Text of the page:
You’ll be expected to open the account (or accounts) yourself online before gaining access to a financial consultant who may or may not be local, but will usually engage online or over the phone. This person will likely not be your only contact, as discounted firms are very large and turnover is fairly high. This would be problematic if you expected your advisor to remember your parents’ illness or your child’s college aspirations from your last conversation. But if you just need help researching a ticker symbol or getting your hands on a research report on emerging markets, this can work well.

Some companies may have several levels of engagement ranging from access to human advisors or even financial planning reports or analysis from CERTIFIED FINANCIAL PLANNER™ professionals all the way to “bots” you can chat with to get some answers.

Most discounted firms will provide do-it-yourself technology on their website to allow you to work through your own analysis. This takes the pressure off the human workforce (which allows them to discount their fees in the first place).

Examples:

Vanguard
Facet Wealth
SoFi
Ally
Schwab (note for our clients – Schwab has both a retail and institutional offering for use through independent advisors – Legacy uses this offering).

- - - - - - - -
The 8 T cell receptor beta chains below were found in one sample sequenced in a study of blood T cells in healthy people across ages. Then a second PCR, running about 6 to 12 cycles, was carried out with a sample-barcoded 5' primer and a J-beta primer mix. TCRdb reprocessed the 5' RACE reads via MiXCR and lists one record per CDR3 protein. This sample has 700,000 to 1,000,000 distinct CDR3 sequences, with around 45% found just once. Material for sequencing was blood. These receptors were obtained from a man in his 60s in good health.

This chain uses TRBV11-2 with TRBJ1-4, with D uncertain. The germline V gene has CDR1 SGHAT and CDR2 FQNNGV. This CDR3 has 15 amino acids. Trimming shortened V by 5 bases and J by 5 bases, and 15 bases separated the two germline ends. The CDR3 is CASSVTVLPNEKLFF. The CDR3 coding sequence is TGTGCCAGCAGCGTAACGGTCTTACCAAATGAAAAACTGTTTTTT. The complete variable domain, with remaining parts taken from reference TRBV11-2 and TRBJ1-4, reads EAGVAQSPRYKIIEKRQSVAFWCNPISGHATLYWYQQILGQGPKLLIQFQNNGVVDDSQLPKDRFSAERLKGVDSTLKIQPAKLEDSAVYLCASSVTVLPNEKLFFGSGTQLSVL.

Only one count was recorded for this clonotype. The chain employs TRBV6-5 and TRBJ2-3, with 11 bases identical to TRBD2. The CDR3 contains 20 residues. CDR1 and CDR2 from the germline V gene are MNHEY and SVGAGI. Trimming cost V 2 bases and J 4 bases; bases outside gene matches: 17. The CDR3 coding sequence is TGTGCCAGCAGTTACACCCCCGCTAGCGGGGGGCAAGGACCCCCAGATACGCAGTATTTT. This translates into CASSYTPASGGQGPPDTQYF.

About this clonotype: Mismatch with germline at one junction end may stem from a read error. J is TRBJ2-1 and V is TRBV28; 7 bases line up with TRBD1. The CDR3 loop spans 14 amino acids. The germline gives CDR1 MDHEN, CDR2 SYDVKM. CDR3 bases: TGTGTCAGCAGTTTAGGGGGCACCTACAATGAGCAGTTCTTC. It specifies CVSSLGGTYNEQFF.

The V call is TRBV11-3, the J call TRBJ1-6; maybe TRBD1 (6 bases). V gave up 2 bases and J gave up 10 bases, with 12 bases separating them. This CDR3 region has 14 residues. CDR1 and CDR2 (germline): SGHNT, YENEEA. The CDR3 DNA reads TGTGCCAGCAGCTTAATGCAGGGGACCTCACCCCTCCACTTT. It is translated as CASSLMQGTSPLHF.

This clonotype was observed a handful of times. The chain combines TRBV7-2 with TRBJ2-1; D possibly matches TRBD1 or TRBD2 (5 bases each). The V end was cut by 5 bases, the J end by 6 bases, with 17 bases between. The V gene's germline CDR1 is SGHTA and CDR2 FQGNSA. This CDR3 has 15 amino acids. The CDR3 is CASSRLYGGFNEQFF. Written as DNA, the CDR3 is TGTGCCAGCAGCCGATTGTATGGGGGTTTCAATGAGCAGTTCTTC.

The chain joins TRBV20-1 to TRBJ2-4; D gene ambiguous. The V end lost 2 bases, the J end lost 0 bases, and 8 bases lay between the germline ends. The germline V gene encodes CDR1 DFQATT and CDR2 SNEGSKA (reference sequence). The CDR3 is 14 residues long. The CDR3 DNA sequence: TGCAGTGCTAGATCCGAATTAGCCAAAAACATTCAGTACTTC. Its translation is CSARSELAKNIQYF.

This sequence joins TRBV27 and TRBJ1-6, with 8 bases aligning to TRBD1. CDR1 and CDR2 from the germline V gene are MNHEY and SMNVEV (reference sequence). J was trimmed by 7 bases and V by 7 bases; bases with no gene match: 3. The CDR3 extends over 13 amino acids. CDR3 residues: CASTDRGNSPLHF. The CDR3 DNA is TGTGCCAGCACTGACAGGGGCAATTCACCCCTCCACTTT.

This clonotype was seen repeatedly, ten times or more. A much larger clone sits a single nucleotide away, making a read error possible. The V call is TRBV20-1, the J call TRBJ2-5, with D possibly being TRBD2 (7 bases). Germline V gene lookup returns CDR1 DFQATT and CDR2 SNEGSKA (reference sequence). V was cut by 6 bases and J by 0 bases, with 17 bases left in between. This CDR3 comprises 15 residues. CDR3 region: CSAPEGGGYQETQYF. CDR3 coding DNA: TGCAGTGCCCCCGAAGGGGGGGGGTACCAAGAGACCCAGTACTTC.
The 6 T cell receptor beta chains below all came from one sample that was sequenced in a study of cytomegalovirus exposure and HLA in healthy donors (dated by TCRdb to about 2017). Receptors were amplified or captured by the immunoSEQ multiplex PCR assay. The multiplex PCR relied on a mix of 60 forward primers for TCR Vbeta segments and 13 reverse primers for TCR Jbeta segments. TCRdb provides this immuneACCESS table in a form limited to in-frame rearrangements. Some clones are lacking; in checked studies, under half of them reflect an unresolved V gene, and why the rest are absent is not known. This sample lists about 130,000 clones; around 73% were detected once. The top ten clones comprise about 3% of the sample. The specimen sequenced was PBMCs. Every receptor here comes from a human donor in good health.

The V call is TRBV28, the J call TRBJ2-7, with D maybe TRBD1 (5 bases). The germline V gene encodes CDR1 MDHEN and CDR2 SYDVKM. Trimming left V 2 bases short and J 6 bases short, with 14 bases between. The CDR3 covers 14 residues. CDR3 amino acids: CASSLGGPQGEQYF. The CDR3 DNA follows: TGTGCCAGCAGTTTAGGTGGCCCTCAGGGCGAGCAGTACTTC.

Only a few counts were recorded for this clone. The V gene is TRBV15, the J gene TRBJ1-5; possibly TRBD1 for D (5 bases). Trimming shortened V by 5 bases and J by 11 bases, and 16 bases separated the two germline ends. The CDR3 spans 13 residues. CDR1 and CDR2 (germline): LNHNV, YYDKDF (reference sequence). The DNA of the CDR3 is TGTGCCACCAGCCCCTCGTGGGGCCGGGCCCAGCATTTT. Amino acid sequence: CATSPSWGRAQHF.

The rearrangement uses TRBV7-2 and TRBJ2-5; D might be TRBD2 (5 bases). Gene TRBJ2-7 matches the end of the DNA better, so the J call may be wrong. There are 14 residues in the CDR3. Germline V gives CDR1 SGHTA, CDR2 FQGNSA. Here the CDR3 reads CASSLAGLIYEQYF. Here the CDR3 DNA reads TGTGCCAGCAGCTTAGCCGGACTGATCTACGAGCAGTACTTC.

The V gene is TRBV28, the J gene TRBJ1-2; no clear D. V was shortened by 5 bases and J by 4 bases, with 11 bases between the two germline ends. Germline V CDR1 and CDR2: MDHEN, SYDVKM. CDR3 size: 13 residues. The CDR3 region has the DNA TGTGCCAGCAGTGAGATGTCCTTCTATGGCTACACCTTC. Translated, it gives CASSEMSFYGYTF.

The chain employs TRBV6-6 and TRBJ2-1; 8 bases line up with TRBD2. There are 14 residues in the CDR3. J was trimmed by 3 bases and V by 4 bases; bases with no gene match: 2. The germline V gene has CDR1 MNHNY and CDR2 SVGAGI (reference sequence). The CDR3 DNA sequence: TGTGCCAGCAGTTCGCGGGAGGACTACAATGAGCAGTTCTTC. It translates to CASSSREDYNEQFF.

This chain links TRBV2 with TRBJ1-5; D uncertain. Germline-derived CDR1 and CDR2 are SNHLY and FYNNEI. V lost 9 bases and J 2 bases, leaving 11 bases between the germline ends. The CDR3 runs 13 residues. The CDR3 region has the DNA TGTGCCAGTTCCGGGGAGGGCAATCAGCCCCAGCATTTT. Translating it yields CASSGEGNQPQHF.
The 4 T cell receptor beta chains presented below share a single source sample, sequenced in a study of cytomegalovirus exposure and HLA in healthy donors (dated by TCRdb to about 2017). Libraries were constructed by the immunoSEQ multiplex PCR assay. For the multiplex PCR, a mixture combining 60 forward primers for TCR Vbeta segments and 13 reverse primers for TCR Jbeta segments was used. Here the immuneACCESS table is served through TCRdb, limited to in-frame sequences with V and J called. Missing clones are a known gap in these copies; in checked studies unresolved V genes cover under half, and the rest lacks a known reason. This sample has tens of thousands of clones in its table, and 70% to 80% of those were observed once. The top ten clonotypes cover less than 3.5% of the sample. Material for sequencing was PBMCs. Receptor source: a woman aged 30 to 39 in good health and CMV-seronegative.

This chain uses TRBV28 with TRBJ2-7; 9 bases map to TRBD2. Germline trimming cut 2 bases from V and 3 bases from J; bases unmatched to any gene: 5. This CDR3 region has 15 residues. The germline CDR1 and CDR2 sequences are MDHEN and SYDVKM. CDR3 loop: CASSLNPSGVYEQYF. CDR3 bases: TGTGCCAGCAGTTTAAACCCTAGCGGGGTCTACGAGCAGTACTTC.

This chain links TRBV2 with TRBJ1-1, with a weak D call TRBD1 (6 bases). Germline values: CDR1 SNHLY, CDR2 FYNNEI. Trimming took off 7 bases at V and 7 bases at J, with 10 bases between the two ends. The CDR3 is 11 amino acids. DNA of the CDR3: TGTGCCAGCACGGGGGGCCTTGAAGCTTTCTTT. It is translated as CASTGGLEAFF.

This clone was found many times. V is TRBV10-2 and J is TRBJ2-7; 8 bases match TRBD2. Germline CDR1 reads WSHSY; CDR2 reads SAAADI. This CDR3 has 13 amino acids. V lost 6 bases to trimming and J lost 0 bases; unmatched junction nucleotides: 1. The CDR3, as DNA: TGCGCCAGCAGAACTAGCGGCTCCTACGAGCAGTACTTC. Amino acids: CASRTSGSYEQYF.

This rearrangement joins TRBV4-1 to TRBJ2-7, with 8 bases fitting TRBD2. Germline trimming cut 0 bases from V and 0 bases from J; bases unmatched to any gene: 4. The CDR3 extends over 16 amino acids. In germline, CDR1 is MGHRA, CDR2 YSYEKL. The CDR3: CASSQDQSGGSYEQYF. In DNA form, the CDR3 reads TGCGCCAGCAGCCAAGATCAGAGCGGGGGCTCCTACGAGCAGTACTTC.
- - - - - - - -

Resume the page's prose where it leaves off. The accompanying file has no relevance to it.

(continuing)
Fidelity

Who it makes sense for:

Tech-savvy investors
Those with straight-forward situations
“Do-it-yourselfers” with some hand-holding still needed

Pros/Cons

Pros:
Cheaper than full service, (nearly free to .5% annually)
Trading platforms give you the ability to place your own trades on an app

Cons:
Typically, you’ll be one of a high number of customers
May lack personal touch
Costs may or may not include revenue sharing (hidden fee) which can impact impartiality of advice

Questions to ask to find the right fit:

How long have you been in business?
Are there minimums?
Will I engage online/over the phone/any in-person options near me?
How am I charged?
Are there revenue sharing arrangements that add cost to my advisory fee that I may not see?

DIY

If your goal is to handle the investment management process completely on your own without any cost or advice from a third party, there are plenty of options. Here is what the “do-it-yourself” path looks like:

You’ll still need a reputable custodian to hold the assets and to execute the trades on a public exchange. Many of the companies listed above in the discounted level can be used in this manner without paying anything for advice. Schwab, for example, offers you the option to simply open a brokerage account, deposit funds, and execute an investing and trading strategy on your own. Trading costs are virtually zero on their platform (they’ve been the leader in what’s known as “the race to zero” in trading costs) and competitors like Fidelity have followed suit. TD Ameritrade, the last of the big three discount custodians offering a retail option was recently acquired by Schwab.